How does Ed Sheeran fit in with missing bicycle parts and a trip to Australia? It was just another phase of gruelling triathlon qualification for Logic Wealth Planning client Chris Forde. Read about the Manchester man’s latest exploits here…

We featured Chris in mid-2018 following some amazing performances at triathlon events throughout the year. He has been a valued client for many years and hearing about his exploits has fascinated everyone at the office in Heywood.

Castle on the hill

Back in June 2018, Chris qualified for the ITU World Triathlon Grand Finals held in September. Age is certainly no barrier. Now late-50s, being able to compete in age categories has enabled him to continue setting goals and representing his country at the highest level.

There have been some amusing incidents along the way. During the qualification event for the finals, held on a hot day in Cardiff, Chris was momentarily amazed by the sheer volume of competitors walking around the Millennium Centre area. A helpful steward dispelled any doubts about opponent numbers when she asked if Chris had come to see Ed Sheeran perform!

Pop stars aside, with other fabulous attractions like Cardiff Castle also drawing crowds, Chris got on with business and recorded a solid time in the trio of competition elements – a 750m swim, 20km cycle and a 5km run. He finished within the first four eligible qualifiers, but a week or so passed before he could check the Triathlon England Website.

Thankfully, he received a confirmation email – he would be competing in the ITU World Triathlon Grand Finals, to be held on Australia’s Gold Coast. It was another incredible achievement.

Going for Aussie gold

It was a testing championship build-up, but Chris completed an intense 15-week phase of training and preparation before making the long journey to represent GB. He would be wearing kit that Logic Wealth Planning has helped to sponsor.

On such trips, there’s plenty to consider. For the competition bike no separate overland transport was available – for obvious reasons! So it was dismantled and placed in a hard-shell bike box ready for the plane’s cargo hold.

However, there’s always a hitch. The pre-disassembly checks revealed a missing bolt that should hold the crank together. This explained some sloppy gear changing in previous weeks, but a replacement from Evans Cycles arrived a few days before departure. No panic.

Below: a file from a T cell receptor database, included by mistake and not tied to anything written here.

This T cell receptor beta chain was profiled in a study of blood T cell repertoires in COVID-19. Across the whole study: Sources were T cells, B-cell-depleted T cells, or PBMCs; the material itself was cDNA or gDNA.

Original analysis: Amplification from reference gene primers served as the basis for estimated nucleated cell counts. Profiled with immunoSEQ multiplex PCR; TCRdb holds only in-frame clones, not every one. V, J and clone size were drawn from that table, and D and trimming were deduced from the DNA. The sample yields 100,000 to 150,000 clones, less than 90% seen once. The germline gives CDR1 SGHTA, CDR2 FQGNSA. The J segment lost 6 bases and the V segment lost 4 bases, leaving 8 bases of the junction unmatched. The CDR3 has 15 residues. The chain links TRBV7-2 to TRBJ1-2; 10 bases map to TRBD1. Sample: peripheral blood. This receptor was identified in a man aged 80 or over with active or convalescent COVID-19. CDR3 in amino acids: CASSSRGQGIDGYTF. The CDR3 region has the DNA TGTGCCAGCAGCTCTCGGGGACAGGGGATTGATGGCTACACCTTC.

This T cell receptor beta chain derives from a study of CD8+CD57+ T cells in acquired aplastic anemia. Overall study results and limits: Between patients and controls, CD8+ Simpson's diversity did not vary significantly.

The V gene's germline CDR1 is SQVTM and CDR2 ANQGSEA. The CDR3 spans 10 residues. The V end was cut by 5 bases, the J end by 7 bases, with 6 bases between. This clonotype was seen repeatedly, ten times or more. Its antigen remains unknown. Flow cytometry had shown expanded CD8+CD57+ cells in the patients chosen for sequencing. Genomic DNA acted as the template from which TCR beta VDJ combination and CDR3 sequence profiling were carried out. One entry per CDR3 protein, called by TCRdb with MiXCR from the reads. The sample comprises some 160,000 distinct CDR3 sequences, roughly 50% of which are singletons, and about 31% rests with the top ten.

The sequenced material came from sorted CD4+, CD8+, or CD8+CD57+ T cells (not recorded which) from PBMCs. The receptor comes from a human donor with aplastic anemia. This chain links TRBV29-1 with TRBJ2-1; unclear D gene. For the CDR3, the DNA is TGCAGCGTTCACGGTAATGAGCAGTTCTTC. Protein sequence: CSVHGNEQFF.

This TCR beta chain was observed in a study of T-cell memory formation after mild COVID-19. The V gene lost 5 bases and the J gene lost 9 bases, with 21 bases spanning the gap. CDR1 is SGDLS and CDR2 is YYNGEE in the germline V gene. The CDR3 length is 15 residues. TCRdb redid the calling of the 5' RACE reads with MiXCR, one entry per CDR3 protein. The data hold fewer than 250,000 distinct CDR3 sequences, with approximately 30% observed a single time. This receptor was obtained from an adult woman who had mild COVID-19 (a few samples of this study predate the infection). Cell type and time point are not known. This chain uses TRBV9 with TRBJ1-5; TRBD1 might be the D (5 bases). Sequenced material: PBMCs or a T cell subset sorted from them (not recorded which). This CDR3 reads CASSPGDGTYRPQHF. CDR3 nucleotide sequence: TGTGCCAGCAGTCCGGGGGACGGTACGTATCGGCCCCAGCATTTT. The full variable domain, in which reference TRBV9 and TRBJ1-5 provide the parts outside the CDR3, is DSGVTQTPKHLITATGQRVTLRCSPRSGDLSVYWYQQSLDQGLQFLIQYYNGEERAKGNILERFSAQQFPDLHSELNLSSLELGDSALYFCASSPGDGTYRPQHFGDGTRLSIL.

Transit to Australia began at Manchester airport with the small matter of a seven-hour flight to Abu Dhabi. There was a three-hour stopover, followed by a 14-hour flight on to Australia. Oh, and a one-hour overland transfer to Surfers Paradise – not that there was much to see. It was dark on arrival. Chris was also heavily fatigued after the flights, so sightseeing was the last thing on his mind.

Always check the rules

As a seasoned competitor, Chris knows the rules and regulations about triathlon competition inside out. Details are on official websites, but someone always slips through the net.

During a walk on registration day, Chris met an American lady called Molly. She was somewhat distressed, pushing her bike looking for the official sign-in location. Chris had directions and suggested that she tagged along. At the registration centre, she thanked him and they went their separate ways.

By chance, the next morning whilst out running he saw Molly and asked how things were. She didn’t look happy. Unfortunately, she had not been allowed to register. Her bike did not meet the requirements of the pre-race checks. She hadn’t read up on the rules!

Chris, thankfully, had no such issues. Registration, however, proved to be very long morning of standing in queues in the hot sun. It was not ideal the day before the race. After numerous requests, stewards handed out water to the waiting participants.

Another sunny race day

It was no surprise that race day was warm and sunny. Chris took his place ten minutes before the swim (750m), clad in wet suit because water temperature was below 22C. He completed the distance unscathed and emerged stripping off his wet suit as he readied himself for the cycle (20km).

Even then there are rules. Competitors can be penalised if they don’t leave swimming equipment in designated areas, or in baskets if supplied. Chris ploughed on, made a speedy transition and ran the few hundred metres to the cycle mount line.

The ride consisted of two laps of 10km on a closed road circuit. There were two minor climbs and a couple of dead turns. The best tactic was to stay with the fastest bunch. Then competitors jumped off bikes before the transition area. Bike into rack, helmet removed, bike shoes off, running shoes on and away…

That left the fast and flat 5km run. It was gruelling but successfully completed. Chris finished 71/82 overall, and 9/10 from the GBR competitors with a time of 01:19:58. It wasn’t his most notable finishing position, but it was memorable for many reasons. Also, travelling east seemed to play havoc with his circadian rhythms – ultimately affecting performance.

Hobnobbing on the plane home

After the pain came the pleasure, and a few days in a more relaxed frame of mind. Then it was time to go home. Whether by fortune or planning it seemed that a significant number of the GBR elite women’s team was on the plane – such notables as Vicky Holland (World Champion) and Jodie Stimpson (Commonwealth Champion).

Another notable was Louise Minchin (BBC correspondent & competitor). She was busy chatting to all and sundry, always pleasant and with time for everyone. The next morning, after returning home, she was co-presenting BBC breakfast TV.

It was another amazing chapter in the life of Chris Forde who shows no sign of slowing down. While Logic Wealth Planning has his pension and retirement plans in hand, Chris intends to carry on reaching new heights in 2019. We look forward to following his progress…